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How Los Angeles Is Leading the Way In Water Conservation

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These days, California's a watchword for severe drought. But the city with a famous (and immortalized in film) problem with water is leading the way in innovative solutions for the water shortage.

Image credit: 19951007 01 Los Angeles River by David Wilson/flickr/CC BY 2.0

Writing for The New York Times, Jacques Leslie outlines all the ways Los Angeles has managed to reduce its water usage to the point where it uses less than it did in 1970, despite a 1.1 million increase in population. It started with activists providing the local government with a proof of concept:

[T]wo environmental campaigners, Dorothy Green of Heal the Bay and Andy Lipkis of TreePeople, were telling anyone who would listen that the flood-control infrastructure should be reorganized to capture water, not cast it into the sea. If storm water is harvested and directed into aquifers, they argued, floods can be prevented. Then the stored water can be pumped when needed, treated and consumed.

To prove his point, in 1998 Mr. Lipkis's nonprofit retrofitted a house in South Central Los Angeles, then staged a mock flood. The house's roof was lined with gutters that fed rainwater into two 1,800-gallon cisterns, and the lawns in the front yards and backyards were lowered six inches to form a wetland. On the big day, local officials watched from beneath umbrellas as a 4,000-gallon water truck dumped around 15 tons of water on the roof, yet none of it left the premises.

The property functioned instead as a miniature watershed, storing water for outdoor use or absorbing it and redirecting it to an aquifer below. Flood-control officials were so impressed that they dropped a $42 million proposal they had been considering for a storm drain in a highly flood-prone section of the San Fernando Valley called Sun Valley and instead introduced a plan to test storm water capture there.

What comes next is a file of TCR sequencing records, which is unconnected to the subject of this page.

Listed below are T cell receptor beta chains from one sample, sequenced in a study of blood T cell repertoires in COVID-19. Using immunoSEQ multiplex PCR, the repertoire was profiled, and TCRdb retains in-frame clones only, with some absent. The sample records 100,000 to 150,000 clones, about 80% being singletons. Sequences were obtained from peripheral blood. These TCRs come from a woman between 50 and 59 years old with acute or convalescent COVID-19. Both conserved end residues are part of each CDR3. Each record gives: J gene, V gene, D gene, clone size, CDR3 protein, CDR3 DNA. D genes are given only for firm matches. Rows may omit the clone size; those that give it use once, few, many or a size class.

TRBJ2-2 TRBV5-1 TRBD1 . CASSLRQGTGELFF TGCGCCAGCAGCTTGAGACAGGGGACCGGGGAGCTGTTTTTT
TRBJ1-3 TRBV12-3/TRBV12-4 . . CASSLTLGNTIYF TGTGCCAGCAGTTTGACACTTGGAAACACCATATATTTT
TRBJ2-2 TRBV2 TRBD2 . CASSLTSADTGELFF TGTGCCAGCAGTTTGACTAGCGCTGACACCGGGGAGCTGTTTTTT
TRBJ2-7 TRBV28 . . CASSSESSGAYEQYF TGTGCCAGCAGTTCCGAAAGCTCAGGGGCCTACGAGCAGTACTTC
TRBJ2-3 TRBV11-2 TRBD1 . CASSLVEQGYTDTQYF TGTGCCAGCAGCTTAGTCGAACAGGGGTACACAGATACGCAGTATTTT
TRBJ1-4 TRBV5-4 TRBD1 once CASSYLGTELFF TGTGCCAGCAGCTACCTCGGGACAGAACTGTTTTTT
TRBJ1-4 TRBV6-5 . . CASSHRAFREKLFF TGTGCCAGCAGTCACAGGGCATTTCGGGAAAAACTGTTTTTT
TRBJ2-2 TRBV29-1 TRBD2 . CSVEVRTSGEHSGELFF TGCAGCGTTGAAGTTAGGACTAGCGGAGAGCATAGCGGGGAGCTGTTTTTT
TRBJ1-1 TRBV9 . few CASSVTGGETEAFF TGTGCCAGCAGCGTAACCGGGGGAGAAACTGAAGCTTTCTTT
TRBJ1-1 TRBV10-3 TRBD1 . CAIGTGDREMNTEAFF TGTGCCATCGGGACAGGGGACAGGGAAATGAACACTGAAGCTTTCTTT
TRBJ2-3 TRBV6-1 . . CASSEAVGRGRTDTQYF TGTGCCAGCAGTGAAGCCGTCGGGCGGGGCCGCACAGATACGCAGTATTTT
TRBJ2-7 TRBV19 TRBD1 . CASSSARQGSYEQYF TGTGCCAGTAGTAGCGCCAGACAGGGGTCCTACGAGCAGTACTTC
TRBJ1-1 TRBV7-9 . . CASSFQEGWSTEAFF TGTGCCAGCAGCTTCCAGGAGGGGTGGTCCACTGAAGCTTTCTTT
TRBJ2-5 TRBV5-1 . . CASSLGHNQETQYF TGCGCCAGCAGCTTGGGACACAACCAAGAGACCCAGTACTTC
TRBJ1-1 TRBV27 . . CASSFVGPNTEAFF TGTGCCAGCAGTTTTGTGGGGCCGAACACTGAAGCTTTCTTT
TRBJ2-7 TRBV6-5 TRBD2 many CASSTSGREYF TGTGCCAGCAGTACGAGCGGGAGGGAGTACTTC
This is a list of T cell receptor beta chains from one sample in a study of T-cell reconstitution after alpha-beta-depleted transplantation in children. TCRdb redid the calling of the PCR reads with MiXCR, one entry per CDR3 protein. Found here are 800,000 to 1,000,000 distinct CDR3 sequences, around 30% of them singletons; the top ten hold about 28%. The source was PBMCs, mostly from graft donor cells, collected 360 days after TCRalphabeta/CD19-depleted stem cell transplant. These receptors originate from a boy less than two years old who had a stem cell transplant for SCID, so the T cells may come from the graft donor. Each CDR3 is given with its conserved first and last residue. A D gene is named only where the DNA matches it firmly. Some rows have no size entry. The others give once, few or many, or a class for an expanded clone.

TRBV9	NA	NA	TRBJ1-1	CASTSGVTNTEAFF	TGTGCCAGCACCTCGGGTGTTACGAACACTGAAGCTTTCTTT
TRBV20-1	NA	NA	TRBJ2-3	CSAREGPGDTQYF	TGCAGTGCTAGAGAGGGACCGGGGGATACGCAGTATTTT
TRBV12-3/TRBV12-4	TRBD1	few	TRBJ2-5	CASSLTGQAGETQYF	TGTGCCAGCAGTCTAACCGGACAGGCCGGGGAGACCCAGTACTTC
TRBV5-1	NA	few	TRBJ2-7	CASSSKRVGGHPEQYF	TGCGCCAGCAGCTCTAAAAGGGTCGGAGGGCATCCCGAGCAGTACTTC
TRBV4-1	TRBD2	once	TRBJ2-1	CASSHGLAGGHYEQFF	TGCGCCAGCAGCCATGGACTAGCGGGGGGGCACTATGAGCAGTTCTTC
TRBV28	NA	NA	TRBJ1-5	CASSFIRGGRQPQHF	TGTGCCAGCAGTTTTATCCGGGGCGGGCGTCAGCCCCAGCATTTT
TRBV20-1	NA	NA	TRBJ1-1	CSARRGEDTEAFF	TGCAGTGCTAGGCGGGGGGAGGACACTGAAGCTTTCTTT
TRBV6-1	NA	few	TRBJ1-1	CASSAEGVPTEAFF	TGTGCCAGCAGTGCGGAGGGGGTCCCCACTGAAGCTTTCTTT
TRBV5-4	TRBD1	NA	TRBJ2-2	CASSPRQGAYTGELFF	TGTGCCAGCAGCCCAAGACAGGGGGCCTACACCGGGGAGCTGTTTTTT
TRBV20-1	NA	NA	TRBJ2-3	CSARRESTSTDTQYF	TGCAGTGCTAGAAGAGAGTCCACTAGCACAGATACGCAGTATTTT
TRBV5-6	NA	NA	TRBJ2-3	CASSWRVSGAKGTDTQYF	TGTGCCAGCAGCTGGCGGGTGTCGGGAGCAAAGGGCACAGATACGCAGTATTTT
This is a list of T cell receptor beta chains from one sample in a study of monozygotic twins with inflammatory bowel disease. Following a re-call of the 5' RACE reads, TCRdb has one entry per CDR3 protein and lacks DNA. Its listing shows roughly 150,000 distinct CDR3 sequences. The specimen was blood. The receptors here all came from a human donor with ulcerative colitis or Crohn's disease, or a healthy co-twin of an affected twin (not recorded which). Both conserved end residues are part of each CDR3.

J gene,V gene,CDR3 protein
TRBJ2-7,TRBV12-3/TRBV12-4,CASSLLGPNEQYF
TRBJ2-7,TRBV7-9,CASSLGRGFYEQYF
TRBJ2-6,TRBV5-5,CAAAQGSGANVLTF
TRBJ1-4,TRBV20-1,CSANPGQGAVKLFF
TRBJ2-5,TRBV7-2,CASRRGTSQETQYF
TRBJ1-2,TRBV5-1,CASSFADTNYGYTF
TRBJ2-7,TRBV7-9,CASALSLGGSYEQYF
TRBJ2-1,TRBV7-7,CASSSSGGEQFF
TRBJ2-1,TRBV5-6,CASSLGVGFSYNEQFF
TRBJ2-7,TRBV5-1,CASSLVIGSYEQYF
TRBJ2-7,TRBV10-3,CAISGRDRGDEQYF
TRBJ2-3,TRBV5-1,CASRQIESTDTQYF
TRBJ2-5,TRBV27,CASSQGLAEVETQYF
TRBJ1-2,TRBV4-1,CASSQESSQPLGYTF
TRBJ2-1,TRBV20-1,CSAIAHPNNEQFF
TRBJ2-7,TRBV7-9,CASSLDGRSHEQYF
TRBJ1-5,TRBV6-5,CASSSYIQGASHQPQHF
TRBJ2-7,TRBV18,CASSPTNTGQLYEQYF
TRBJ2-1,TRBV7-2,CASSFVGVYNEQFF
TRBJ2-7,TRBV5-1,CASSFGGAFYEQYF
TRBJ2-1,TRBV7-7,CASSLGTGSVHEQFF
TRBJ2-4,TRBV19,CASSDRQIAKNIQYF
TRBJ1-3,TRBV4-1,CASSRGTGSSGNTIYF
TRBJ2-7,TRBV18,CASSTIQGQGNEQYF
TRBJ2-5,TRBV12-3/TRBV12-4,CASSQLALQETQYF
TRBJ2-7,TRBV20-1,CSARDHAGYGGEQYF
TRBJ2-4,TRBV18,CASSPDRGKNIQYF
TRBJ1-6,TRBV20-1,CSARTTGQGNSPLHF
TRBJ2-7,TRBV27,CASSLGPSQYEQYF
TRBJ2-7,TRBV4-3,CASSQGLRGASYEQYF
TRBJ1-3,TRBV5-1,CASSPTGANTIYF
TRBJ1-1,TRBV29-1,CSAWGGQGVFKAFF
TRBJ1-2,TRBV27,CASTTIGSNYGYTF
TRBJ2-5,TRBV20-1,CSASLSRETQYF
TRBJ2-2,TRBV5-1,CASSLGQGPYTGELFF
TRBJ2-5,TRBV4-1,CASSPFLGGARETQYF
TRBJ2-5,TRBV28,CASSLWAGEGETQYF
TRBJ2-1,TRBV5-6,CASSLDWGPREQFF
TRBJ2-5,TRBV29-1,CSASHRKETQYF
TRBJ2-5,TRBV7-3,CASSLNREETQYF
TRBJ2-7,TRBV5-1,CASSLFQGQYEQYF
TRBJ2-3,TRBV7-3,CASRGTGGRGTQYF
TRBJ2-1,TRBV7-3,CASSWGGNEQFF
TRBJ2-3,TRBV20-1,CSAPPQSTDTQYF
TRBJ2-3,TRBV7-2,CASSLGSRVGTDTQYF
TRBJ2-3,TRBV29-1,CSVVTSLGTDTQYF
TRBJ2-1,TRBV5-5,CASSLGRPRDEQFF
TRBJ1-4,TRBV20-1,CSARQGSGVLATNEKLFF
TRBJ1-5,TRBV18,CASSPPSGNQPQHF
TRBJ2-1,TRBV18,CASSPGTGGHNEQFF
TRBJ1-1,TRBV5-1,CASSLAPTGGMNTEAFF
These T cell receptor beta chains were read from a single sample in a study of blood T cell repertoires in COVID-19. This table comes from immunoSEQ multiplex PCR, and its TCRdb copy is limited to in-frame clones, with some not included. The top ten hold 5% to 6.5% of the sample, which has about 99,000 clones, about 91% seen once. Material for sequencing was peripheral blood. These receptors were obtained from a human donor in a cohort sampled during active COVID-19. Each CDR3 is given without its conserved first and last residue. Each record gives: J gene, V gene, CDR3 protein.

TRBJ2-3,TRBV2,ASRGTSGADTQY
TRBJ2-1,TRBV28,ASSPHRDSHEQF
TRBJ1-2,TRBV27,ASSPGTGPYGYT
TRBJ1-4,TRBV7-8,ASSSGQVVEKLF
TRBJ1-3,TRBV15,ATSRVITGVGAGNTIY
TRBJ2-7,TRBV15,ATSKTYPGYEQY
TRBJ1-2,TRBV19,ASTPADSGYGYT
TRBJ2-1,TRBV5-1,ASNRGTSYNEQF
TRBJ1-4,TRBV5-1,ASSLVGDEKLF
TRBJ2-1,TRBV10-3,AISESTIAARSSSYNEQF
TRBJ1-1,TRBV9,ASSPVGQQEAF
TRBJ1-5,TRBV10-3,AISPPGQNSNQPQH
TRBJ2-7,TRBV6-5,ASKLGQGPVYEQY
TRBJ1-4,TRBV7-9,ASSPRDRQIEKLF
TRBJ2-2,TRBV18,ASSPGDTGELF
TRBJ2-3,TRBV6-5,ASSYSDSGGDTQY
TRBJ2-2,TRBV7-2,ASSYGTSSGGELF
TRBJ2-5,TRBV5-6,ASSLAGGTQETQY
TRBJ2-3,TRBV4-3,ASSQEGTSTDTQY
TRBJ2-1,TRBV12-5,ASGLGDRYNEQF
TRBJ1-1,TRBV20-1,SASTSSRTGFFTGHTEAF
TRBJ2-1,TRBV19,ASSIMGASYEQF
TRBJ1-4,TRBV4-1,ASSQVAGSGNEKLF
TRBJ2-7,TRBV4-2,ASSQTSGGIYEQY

The resulting plan, completed in 2010, retrofitted a Sun Valley city block into a rain catcher, with rain water collected into barrels for later use. Any run-off waters a network of rain gardens and sidewalk plants. The plan also redone the flood-prone streets:

The street itself was excavated, filled with a six-foot-deep layer of gravel fed with rainwater through large perforated pipes and topped with pavement; in an average rain year, that expanse should collect enough water for 80 houses, not just the 24 retrofitted ones. As the water slowly drips into the aquifer below, it is cleansed of pollutants it collected on the street. By encouraging natural processes that perform ecological services, the project simultaneously mitigates flooding, pollution and water scarcity.


The results, notes Leslie, are impressive. The price tag of the Sun Valley project was $300 per acre, while the price of importing water hovers between $800 and $1,000 per acre. Fully implementing this system in the city could add as much as 309,000 acre-feet per year to the city's water supplies, when the current consumption is 587,000 acre-feet per year.

The result is a 20-year plan to completely retrofit the city, which Leslie points out will be difficult when over 100 different entities work in Los Angeles County's water business. And even though Los Angeles has been relatively quick to recognize and use a new solution, it can't be implemented soon enough to relieve the current drought. However, it's still an encouraging sign that a city the size of Los Angeles, in a state that is constantly trying to save money, can lead by example in the area of water conservation.